From the sacred bones, of the Hellenes arisen,
and strengthened by your antique bravery,
hail, o hail, Liberty!
--fr Hymn to Liberty, Dionysios Solomos, 1824
On April 19 1824 George Gordon Byron died the death of a poet of conscience, in the besieged town of Messolonghi Greece, having given ‘his means, his health, and his life‘ to the cause of liberty in the place where Democracy was born.
The empire against which Byron committed himself to join the Greek people in defying no longer exists. But nearly two centuries since, eleven million people in Greece are being forced to swallow the poverty and enslavement forced on them by the Empire of Money.
Byron’s struggle -- and poet Dionysios Solomos' words, enshrined to this day in the Greek National Anthem -- is a reminder to people of conscience of the need to stand shoulder to shoulder with those who battle for the emancipation of the human spirit wherever it is threatened...and to upset the placid surface of the waters that drown the freedom and dignity of a people.
God knows I'm not Lord Byron, or Dionysios Solomos. But on April 19th and in my own small way, I'd like to toss one small pebble into the pond and upset the placid waters of empire -- on behalf of all those who have fought in the past, and are fighting now, to emancipate the people of Greece and the world.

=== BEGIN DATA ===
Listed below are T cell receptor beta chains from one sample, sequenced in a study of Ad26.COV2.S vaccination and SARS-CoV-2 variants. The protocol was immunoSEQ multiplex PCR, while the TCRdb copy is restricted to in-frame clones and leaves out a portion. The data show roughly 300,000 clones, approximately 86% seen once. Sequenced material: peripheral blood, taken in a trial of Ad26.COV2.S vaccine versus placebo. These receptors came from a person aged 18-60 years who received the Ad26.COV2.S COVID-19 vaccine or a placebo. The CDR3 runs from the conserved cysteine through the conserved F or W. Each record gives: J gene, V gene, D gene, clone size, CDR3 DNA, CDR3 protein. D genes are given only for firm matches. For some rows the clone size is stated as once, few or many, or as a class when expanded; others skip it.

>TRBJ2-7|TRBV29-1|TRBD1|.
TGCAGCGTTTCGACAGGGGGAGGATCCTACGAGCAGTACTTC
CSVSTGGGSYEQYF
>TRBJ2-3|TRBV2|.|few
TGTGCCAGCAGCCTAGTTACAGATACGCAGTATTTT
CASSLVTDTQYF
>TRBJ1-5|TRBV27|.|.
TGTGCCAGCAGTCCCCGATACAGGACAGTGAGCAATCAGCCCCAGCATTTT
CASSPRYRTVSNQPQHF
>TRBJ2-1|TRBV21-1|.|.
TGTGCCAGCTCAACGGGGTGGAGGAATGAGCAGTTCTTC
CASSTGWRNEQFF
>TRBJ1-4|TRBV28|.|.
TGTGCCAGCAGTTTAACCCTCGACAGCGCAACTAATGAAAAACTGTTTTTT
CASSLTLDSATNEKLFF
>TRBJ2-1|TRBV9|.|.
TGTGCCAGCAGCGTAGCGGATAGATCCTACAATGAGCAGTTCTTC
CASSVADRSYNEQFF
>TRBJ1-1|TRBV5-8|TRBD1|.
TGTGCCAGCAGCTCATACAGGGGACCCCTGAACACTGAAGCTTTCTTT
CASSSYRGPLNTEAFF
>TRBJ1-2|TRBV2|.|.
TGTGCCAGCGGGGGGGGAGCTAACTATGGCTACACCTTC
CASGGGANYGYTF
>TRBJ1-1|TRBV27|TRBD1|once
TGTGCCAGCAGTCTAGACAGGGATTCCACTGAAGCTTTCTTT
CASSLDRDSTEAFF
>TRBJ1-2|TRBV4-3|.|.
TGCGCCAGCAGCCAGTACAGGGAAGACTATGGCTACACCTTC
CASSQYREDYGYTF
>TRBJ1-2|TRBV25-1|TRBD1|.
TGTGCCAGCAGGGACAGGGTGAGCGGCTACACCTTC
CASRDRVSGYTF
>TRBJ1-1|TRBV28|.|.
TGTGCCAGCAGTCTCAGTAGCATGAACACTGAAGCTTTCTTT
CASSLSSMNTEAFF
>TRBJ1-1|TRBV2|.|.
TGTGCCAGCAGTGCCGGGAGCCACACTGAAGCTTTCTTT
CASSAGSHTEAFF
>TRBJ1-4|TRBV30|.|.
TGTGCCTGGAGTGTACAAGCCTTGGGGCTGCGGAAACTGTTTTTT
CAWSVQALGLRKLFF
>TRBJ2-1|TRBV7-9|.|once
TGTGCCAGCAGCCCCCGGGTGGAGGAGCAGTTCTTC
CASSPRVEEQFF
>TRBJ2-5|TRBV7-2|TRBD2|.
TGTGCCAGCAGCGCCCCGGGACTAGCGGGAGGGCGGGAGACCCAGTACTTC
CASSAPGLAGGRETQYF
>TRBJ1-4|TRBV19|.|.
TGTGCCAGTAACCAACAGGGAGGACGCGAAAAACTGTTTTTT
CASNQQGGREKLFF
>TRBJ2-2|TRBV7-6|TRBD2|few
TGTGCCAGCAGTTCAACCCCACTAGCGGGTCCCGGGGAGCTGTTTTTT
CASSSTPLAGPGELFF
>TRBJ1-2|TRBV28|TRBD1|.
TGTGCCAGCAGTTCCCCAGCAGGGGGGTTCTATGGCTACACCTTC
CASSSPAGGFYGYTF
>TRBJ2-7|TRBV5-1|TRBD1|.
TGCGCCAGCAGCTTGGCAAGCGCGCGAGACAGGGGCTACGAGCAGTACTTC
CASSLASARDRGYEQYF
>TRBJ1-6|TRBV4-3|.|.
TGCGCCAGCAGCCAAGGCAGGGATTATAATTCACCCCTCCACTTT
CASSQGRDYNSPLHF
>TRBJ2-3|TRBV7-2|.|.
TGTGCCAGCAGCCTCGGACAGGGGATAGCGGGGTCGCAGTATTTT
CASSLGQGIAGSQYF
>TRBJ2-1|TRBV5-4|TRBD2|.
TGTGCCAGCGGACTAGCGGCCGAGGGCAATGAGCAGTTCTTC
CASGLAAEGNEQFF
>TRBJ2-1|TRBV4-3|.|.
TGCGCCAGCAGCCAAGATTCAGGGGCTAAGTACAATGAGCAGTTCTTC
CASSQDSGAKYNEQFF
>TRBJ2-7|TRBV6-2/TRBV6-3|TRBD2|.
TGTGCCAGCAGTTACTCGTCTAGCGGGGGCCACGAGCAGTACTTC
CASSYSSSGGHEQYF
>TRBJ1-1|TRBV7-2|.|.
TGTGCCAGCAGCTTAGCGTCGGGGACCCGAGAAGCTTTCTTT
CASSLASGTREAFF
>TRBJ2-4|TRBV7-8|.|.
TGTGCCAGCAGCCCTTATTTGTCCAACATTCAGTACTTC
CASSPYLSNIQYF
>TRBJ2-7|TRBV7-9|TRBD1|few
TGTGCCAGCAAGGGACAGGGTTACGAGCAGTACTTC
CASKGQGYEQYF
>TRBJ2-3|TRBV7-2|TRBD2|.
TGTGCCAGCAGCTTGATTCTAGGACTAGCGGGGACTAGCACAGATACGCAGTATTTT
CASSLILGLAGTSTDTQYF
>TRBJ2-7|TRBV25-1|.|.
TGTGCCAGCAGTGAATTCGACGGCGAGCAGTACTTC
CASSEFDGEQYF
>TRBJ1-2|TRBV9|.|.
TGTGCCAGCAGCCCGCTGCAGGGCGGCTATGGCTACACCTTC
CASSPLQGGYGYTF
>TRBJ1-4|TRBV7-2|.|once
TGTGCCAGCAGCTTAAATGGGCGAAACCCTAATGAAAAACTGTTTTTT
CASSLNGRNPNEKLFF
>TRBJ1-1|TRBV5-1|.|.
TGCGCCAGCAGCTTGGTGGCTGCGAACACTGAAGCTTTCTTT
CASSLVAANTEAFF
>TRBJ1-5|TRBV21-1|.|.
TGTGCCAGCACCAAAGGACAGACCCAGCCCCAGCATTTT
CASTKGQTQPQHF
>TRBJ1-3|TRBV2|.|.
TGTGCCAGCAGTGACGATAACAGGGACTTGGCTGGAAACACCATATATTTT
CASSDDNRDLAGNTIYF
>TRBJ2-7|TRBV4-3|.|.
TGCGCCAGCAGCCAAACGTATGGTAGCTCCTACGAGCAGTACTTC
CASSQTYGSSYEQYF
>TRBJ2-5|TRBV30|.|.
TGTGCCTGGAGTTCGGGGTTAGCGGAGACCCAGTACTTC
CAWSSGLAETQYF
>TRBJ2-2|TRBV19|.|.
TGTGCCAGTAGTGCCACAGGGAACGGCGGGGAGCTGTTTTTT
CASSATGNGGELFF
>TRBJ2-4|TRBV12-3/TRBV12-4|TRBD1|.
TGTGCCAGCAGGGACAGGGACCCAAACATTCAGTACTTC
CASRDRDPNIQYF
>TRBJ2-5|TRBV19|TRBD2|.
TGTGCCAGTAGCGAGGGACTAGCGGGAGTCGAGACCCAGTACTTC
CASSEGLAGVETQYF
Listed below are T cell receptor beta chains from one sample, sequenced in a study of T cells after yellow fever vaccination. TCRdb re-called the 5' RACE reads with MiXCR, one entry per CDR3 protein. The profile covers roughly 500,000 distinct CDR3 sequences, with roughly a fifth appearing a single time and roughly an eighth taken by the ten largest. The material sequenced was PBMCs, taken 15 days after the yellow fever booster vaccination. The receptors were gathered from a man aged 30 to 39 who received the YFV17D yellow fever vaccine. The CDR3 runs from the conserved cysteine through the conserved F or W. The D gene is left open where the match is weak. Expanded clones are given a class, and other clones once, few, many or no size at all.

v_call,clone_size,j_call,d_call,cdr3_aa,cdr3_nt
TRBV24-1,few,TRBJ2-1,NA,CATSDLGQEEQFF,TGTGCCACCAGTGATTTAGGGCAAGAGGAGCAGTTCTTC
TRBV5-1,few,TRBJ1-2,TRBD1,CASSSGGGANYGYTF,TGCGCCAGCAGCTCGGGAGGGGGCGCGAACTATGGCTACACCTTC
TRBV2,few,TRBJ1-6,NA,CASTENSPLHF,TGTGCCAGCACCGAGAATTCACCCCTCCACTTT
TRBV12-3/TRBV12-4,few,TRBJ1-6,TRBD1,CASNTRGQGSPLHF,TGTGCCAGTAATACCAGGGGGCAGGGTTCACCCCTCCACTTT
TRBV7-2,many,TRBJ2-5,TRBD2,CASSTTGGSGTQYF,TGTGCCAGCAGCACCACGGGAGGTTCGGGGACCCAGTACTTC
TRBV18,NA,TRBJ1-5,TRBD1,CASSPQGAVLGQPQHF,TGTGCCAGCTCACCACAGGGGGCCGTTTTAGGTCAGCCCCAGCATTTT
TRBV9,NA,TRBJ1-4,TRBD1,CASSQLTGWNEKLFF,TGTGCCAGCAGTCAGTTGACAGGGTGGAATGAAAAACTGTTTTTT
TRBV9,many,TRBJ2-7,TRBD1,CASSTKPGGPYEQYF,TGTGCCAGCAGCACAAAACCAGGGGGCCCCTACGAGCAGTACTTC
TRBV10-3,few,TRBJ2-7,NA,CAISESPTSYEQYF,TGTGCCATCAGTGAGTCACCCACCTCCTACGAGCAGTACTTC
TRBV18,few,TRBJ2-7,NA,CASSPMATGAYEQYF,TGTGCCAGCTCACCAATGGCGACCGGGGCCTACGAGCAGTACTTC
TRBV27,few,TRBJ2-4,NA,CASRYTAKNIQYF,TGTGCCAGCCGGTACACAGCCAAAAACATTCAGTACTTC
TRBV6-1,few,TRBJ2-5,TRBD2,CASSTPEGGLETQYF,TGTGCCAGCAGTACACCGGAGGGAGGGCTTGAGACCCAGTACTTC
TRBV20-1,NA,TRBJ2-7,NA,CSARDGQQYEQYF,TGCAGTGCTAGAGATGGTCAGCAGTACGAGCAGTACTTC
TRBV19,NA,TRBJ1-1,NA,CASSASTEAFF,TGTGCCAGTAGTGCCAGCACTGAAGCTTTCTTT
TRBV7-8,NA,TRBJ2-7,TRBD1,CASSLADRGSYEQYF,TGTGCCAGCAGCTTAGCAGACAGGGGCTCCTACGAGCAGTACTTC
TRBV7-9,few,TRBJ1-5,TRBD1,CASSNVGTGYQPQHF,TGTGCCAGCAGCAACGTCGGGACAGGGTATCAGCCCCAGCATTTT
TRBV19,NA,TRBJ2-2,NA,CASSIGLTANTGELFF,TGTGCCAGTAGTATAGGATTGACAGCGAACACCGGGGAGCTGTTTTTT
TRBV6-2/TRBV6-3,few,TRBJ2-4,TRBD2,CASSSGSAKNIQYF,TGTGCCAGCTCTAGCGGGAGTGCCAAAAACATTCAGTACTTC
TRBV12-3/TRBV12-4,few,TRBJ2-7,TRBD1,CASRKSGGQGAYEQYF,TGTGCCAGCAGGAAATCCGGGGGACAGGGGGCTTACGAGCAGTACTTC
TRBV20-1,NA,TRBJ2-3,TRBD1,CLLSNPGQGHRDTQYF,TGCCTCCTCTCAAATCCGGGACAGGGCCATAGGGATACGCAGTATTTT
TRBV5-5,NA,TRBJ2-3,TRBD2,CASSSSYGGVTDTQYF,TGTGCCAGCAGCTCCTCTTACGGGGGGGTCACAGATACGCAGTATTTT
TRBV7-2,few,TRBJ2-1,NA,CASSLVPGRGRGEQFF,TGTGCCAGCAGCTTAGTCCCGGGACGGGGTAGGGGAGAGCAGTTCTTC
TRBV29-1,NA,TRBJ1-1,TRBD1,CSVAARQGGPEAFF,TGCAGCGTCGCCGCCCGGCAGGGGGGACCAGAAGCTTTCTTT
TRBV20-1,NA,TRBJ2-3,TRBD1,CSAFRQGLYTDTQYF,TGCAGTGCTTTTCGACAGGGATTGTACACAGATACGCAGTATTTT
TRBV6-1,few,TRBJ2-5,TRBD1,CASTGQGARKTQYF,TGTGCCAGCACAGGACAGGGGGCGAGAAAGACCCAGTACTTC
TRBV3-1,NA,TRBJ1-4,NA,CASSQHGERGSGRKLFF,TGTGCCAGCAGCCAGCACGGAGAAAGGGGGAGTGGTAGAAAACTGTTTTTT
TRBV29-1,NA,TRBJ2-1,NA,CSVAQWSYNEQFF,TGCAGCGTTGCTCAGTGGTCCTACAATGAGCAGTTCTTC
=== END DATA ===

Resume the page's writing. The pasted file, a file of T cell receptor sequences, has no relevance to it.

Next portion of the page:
It's a global battle really, from Wall Street to Syntagma Square, and in every square and public park in between. But like the message carved in stone at the entrance to the old town says, 'every free person is a citizen of Messolonghi.'
This is a new era to stand with the besieged Greeks of Messolonghi against the forces which threaten them.
the beauty of nature which surrounds them increases the impatience of the enemies to conquer the region and the pain of the besieged losing it.
That's Dionysios Solomos talking, in his great epic The Free Besieged.
It takes courage to do like Byron did. Or Solomos. But for people of conscience -- in Byron’s day or our own -- to stand on the sidelines and say nothing seems impossible.
Where do you stand on April 19, 2012?